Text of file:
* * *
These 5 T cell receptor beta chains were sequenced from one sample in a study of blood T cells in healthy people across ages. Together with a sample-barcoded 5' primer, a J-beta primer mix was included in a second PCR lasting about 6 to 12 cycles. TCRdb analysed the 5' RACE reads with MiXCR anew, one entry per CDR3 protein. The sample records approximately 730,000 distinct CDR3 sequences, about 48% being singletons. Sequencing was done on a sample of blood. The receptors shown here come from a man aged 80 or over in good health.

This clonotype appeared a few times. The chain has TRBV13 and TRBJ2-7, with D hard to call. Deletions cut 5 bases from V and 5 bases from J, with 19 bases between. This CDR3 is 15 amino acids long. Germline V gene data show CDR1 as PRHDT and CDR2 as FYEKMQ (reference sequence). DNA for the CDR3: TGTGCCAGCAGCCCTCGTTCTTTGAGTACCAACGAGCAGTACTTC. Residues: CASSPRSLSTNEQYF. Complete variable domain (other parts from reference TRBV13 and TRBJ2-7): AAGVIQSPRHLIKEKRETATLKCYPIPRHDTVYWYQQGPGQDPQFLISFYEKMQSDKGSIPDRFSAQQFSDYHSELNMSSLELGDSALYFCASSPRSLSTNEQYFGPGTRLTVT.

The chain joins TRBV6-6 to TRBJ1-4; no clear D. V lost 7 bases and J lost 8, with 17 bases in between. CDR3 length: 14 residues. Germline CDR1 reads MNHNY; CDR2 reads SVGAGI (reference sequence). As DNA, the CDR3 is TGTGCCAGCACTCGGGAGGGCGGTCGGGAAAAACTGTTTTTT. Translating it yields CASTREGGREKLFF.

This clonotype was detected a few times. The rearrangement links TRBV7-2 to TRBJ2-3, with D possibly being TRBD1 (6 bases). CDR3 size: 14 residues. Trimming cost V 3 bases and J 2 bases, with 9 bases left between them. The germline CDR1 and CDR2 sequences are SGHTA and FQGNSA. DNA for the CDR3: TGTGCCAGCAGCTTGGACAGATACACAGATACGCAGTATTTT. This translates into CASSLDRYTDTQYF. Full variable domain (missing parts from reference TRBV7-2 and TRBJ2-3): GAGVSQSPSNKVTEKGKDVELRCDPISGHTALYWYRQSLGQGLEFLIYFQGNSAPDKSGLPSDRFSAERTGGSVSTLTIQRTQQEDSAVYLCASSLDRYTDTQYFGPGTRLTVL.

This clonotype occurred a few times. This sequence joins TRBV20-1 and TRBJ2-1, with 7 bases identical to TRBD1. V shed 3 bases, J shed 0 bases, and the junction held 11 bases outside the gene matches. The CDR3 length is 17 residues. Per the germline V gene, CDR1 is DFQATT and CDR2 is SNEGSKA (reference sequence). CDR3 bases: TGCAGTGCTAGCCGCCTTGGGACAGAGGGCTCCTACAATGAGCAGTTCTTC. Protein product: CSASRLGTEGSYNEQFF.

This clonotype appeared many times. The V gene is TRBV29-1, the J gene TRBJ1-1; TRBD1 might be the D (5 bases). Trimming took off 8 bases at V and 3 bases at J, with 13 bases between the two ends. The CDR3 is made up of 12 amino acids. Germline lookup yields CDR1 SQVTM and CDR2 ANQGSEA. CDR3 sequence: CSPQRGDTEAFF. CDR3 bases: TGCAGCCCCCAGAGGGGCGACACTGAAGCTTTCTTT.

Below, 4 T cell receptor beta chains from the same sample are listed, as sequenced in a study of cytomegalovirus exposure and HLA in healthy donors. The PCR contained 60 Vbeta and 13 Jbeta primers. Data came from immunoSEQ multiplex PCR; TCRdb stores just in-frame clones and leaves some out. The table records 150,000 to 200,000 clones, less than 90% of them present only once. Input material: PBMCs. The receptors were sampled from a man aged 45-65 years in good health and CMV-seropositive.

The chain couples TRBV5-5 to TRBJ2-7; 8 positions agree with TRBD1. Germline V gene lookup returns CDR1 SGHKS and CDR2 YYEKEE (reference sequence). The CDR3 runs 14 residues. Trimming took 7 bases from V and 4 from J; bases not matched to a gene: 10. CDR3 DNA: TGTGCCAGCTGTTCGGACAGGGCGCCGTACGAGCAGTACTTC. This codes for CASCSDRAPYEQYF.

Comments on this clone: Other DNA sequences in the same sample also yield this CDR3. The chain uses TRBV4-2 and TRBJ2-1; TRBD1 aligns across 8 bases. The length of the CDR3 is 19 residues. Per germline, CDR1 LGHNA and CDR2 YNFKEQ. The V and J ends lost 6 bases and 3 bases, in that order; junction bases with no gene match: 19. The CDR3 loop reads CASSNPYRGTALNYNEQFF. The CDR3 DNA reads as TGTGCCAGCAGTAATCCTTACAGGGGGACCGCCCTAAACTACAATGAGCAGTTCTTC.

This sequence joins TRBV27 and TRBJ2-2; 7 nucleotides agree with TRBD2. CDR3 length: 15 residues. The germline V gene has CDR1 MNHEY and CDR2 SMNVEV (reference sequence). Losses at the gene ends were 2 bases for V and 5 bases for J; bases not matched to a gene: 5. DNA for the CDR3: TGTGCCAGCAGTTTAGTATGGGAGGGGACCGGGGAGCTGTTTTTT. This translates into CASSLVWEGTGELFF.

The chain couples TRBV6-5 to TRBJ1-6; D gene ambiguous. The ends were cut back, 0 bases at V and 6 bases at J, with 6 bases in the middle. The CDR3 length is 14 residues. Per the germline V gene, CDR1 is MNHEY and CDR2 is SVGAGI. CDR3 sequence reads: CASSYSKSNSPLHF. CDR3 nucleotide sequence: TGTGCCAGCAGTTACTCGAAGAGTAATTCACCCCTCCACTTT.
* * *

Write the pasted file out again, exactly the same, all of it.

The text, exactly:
These 5 T cell receptor beta chains were sequenced from one sample in a study of blood T cells in healthy people across ages. Together with a sample-barcoded 5' primer, a J-beta primer mix was included in a second PCR lasting about 6 to 12 cycles. TCRdb analysed the 5' RACE reads with MiXCR anew, one entry per CDR3 protein. The sample records approximately 730,000 distinct CDR3 sequences, about 48% being singletons. Sequencing was done on a sample of blood. The receptors shown here come from a man aged 80 or over in good health.

This clonotype appeared a few times. The chain has TRBV13 and TRBJ2-7, with D hard to call. Deletions cut 5 bases from V and 5 bases from J, with 19 bases between. This CDR3 is 15 amino acids long. Germline V gene data show CDR1 as PRHDT and CDR2 as FYEKMQ (reference sequence). DNA for the CDR3: TGTGCCAGCAGCCCTCGTTCTTTGAGTACCAACGAGCAGTACTTC. Residues: CASSPRSLSTNEQYF. Complete variable domain (other parts from reference TRBV13 and TRBJ2-7): AAGVIQSPRHLIKEKRETATLKCYPIPRHDTVYWYQQGPGQDPQFLISFYEKMQSDKGSIPDRFSAQQFSDYHSELNMSSLELGDSALYFCASSPRSLSTNEQYFGPGTRLTVT.

The chain joins TRBV6-6 to TRBJ1-4; no clear D. V lost 7 bases and J lost 8, with 17 bases in between. CDR3 length: 14 residues. Germline CDR1 reads MNHNY; CDR2 reads SVGAGI (reference sequence). As DNA, the CDR3 is TGTGCCAGCACTCGGGAGGGCGGTCGGGAAAAACTGTTTTTT. Translating it yields CASTREGGREKLFF.

This clonotype was detected a few times. The rearrangement links TRBV7-2 to TRBJ2-3, with D possibly being TRBD1 (6 bases). CDR3 size: 14 residues. Trimming cost V 3 bases and J 2 bases, with 9 bases left between them. The germline CDR1 and CDR2 sequences are SGHTA and FQGNSA. DNA for the CDR3: TGTGCCAGCAGCTTGGACAGATACACAGATACGCAGTATTTT. This translates into CASSLDRYTDTQYF. Full variable domain (missing parts from reference TRBV7-2 and TRBJ2-3): GAGVSQSPSNKVTEKGKDVELRCDPISGHTALYWYRQSLGQGLEFLIYFQGNSAPDKSGLPSDRFSAERTGGSVSTLTIQRTQQEDSAVYLCASSLDRYTDTQYFGPGTRLTVL.

This clonotype occurred a few times. This sequence joins TRBV20-1 and TRBJ2-1, with 7 bases identical to TRBD1. V shed 3 bases, J shed 0 bases, and the junction held 11 bases outside the gene matches. The CDR3 length is 17 residues. Per the germline V gene, CDR1 is DFQATT and CDR2 is SNEGSKA (reference sequence). CDR3 bases: TGCAGTGCTAGCCGCCTTGGGACAGAGGGCTCCTACAATGAGCAGTTCTTC. Protein product: CSASRLGTEGSYNEQFF.

This clonotype appeared many times. The V gene is TRBV29-1, the J gene TRBJ1-1; TRBD1 might be the D (5 bases). Trimming took off 8 bases at V and 3 bases at J, with 13 bases between the two ends. The CDR3 is made up of 12 amino acids. Germline lookup yields CDR1 SQVTM and CDR2 ANQGSEA. CDR3 sequence: CSPQRGDTEAFF. CDR3 bases: TGCAGCCCCCAGAGGGGCGACACTGAAGCTTTCTTT.

Below, 4 T cell receptor beta chains from the same sample are listed, as sequenced in a study of cytomegalovirus exposure and HLA in healthy donors. The PCR contained 60 Vbeta and 13 Jbeta primers. Data came from immunoSEQ multiplex PCR; TCRdb stores just in-frame clones and leaves some out. The table records 150,000 to 200,000 clones, less than 90% of them present only once. Input material: PBMCs. The receptors were sampled from a man aged 45-65 years in good health and CMV-seropositive.

The chain couples TRBV5-5 to TRBJ2-7; 8 positions agree with TRBD1. Germline V gene lookup returns CDR1 SGHKS and CDR2 YYEKEE (reference sequence). The CDR3 runs 14 residues. Trimming took 7 bases from V and 4 from J; bases not matched to a gene: 10. CDR3 DNA: TGTGCCAGCTGTTCGGACAGGGCGCCGTACGAGCAGTACTTC. This codes for CASCSDRAPYEQYF.

Comments on this clone: Other DNA sequences in the same sample also yield this CDR3. The chain uses TRBV4-2 and TRBJ2-1; TRBD1 aligns across 8 bases. The length of the CDR3 is 19 residues. Per germline, CDR1 LGHNA and CDR2 YNFKEQ. The V and J ends lost 6 bases and 3 bases, in that order; junction bases with no gene match: 19. The CDR3 loop reads CASSNPYRGTALNYNEQFF. The CDR3 DNA reads as TGTGCCAGCAGTAATCCTTACAGGGGGACCGCCCTAAACTACAATGAGCAGTTCTTC.

This sequence joins TRBV27 and TRBJ2-2; 7 nucleotides agree with TRBD2. CDR3 length: 15 residues. The germline V gene has CDR1 MNHEY and CDR2 SMNVEV (reference sequence). Losses at the gene ends were 2 bases for V and 5 bases for J; bases not matched to a gene: 5. DNA for the CDR3: TGTGCCAGCAGTTTAGTATGGGAGGGGACCGGGGAGCTGTTTTTT. This translates into CASSLVWEGTGELFF.

The chain couples TRBV6-5 to TRBJ1-6; D gene ambiguous. The ends were cut back, 0 bases at V and 6 bases at J, with 6 bases in the middle. The CDR3 length is 14 residues. Per the germline V gene, CDR1 is MNHEY and CDR2 is SVGAGI. CDR3 sequence reads: CASSYSKSNSPLHF. CDR3 nucleotide sequence: TGTGCCAGCAGTTACTCGAAGAGTAATTCACCCCTCCACTTT.